Bipolar: Walking in Big Clown Shoes

Hi,

Have you ever been to the circus? Or a local fair? Maybe even just a kid’s birthday party. I’m sure you have. If you have, you’ve seen a clown. And you’ve seen those great big shoes they wear. Haven’t you ever wondered how they can ever walk in them? I mean, they’re HUGE!

But that’s just part of their thing. They’re used to it. But can you imagine if you or I tried to walk in them? We’d probably fall flat on our faces, wouldn’t we? Well, that’s the way I see trying to negotiate bipolar disorder without a plan. Yep. Trying to manage bipolar disorder without a plan is like walking in big clown shoes. Can you get the picture? It’s like I tell people all the time – you have to have a plan.

Without a plan, you have no sense of direction. It’s like a ship without a rudder. A cake without a recipe. A college degree without its coursework. Without a plan…How will you know what to do when your loved one goes into a bipolar episode? You have to have a plan. There’s just no two ways about it. Having a plan just makes sense. And it will make your life so much easier. It is hard enough trying to cope and deal with a loved one with bipolar disorder. Things are confusing and frustrating enough as it is. But with a plan…It can take away some of that confusion and frustration for you. There isn’t a whole lot that you have control over when it comes to bipolar disorder. And sometimes you can feel really helpless. It can get really overwhelming sometimes, too. But having a plan can give you that sense of power back. This is one thing over which you can have control.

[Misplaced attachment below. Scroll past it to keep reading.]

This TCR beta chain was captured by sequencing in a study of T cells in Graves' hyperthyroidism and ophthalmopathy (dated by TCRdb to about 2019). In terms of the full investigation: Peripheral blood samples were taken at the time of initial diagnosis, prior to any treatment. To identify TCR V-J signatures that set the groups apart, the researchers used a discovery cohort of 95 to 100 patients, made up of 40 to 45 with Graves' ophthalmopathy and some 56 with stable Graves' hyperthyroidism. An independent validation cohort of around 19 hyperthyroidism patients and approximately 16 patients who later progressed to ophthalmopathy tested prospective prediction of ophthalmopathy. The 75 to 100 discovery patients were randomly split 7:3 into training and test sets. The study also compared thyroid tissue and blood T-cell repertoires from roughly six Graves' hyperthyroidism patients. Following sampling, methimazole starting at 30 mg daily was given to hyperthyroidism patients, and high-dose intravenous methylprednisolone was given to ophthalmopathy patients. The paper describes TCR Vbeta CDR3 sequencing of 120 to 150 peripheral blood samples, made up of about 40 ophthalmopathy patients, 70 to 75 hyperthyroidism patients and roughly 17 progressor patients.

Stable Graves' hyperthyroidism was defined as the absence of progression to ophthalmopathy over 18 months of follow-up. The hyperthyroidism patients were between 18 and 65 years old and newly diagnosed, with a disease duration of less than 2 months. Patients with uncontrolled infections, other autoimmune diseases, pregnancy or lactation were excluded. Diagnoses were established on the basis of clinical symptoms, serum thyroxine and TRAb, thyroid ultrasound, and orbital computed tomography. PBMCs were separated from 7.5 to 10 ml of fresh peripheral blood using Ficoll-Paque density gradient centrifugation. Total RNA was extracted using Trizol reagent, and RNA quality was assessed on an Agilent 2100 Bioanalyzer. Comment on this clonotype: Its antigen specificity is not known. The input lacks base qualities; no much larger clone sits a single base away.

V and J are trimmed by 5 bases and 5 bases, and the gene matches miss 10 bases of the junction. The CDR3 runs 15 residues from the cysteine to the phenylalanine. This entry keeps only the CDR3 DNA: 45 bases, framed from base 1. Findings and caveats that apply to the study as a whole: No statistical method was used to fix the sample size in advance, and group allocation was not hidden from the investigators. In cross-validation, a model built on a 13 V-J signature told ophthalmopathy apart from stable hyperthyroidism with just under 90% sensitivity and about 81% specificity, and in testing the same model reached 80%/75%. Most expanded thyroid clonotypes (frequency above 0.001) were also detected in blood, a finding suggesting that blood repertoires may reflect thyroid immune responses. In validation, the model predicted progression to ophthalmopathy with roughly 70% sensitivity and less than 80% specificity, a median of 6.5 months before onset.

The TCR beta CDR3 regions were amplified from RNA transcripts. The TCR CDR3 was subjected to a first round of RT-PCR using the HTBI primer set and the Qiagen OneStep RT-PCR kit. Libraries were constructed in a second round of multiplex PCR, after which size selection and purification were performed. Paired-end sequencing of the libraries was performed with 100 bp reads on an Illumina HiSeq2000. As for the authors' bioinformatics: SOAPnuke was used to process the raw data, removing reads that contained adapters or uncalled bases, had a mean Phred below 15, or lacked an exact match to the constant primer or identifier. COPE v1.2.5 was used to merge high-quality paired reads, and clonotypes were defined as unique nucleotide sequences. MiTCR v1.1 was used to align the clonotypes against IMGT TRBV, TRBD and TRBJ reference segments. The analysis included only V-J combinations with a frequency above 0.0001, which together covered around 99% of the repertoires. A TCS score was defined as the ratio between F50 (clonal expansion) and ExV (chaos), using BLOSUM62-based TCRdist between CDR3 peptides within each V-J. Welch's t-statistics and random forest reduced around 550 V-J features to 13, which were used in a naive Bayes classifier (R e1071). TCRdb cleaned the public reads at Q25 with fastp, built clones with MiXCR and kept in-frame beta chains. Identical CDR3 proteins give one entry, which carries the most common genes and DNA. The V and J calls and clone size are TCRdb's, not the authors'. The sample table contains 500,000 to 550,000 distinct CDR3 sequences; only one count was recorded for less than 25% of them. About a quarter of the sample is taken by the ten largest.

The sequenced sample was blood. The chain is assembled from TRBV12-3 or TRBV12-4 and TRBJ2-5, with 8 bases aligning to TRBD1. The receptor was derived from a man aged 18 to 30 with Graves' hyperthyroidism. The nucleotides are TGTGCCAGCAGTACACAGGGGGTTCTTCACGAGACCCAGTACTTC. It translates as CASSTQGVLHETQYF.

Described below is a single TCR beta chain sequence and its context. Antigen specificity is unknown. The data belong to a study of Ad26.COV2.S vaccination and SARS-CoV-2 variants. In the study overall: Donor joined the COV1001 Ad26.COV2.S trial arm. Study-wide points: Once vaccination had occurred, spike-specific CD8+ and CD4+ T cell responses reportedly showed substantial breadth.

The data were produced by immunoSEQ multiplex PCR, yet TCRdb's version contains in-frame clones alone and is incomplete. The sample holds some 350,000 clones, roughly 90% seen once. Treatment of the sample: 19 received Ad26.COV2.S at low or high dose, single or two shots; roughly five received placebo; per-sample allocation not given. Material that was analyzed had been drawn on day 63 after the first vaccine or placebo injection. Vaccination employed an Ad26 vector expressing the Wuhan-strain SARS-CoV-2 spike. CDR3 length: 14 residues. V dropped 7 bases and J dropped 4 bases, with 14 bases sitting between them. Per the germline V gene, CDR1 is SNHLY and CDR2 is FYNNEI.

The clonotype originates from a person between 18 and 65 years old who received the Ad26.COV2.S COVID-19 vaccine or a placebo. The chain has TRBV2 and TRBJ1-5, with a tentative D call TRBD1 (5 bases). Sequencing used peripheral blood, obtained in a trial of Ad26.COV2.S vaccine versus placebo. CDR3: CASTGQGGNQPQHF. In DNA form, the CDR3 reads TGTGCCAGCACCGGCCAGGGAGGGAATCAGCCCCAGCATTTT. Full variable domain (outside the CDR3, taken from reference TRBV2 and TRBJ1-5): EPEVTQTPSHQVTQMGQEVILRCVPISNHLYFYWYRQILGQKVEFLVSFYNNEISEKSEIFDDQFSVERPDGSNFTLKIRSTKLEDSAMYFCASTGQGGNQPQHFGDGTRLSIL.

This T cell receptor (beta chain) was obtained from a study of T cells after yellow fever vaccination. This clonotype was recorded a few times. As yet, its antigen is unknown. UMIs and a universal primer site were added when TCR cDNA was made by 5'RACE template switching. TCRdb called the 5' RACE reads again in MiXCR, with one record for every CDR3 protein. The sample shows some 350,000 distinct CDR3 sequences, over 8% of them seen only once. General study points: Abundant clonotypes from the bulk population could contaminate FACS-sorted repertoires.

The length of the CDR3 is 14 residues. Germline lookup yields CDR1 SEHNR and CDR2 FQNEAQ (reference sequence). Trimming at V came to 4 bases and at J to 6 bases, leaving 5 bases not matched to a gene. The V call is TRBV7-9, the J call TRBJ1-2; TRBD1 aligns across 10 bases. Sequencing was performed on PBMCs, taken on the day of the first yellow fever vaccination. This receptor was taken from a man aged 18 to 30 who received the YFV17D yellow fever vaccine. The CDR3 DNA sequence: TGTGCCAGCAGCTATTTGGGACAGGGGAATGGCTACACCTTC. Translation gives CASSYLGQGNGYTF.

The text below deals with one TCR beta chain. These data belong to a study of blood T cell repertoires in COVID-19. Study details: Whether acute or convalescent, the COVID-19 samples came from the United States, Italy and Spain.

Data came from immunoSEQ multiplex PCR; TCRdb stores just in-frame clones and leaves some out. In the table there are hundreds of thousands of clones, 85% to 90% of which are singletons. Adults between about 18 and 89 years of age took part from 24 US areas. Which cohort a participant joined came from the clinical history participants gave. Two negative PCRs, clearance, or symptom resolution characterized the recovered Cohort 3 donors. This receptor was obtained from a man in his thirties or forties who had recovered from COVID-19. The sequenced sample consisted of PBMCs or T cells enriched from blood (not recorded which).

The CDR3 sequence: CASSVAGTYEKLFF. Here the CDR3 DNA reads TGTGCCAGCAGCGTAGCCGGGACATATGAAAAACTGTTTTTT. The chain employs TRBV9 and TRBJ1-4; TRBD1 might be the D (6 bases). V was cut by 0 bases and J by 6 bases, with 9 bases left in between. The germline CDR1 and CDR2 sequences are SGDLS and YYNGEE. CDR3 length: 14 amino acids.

There is a saying: “Life is 1% what happens to you…And 99% your reaction to it.” Having a good, strong plan in place will help you to control your reaction to what happens when your loved one does go into that inevitable bipolar episode. And what comes afterward. First of all…

Let’s deal with the beforehand. You need to be on guard. I’m not saying that you can never relax. I’m just saying that when it comes to bipolar disorder, you can never let down your guard and trust it. You always have to be on watch for any triggers, signs, and symptoms of a bipolar episode in your loved one. When you see one happening, you need to have a plan of action as to what to do: Call the psychiatrist first, increase in medication, hospitalization if necessary, etc.

Then afterwards, you need to sit down with your loved one and do what I call a Post-Episode Analysis, so you know better for the next time what to do and can improve your plan.

Well, I have to go!

Your Friend,

 

Dave

 

  1. My son will agree to visit Mental Health Department for an evaluation and services. He always bails out regardless of his initial agreement. People tell me that he should be let go on to the streets. That will be the only way to get my life back and hopefully get him to cooperate.

  2. How can I handle an adult son who refuses medication or treatment? He is living at home and works with his father 6 days a week but hardly speaks to me and avoids me if he can. After his last episode in Dec. where he tried to commit suicide, he will not trust anyone or anything that anyone wants to do for him. I made him sign himself into the hospital and he is angry at me. I’m at wits end.

  3. DAVE,

    I’M A PROUD LIL BROTHER BUT I AM WALKING IN ME DAD’S SHOES NOW!!!!

    BUT AS FOR US AND OUR HOUSEHOLD, WE WILL WALK IN THE NAME OF JEHOVAH!!!

  4. Here’s a situation someone can help me out with. I have 2 children. One is extremly bipolar and the other is depressed.
    anytime my dau comes to see me, she gets too involved in my sons business. He is getting really mad and says if she touches one more thing of his, he’ leaving. My son is a high school graduate, goin to school ft and also has a job he is doing well at. It bothers me so much because i love both. Any ideas how i can resolve this situation

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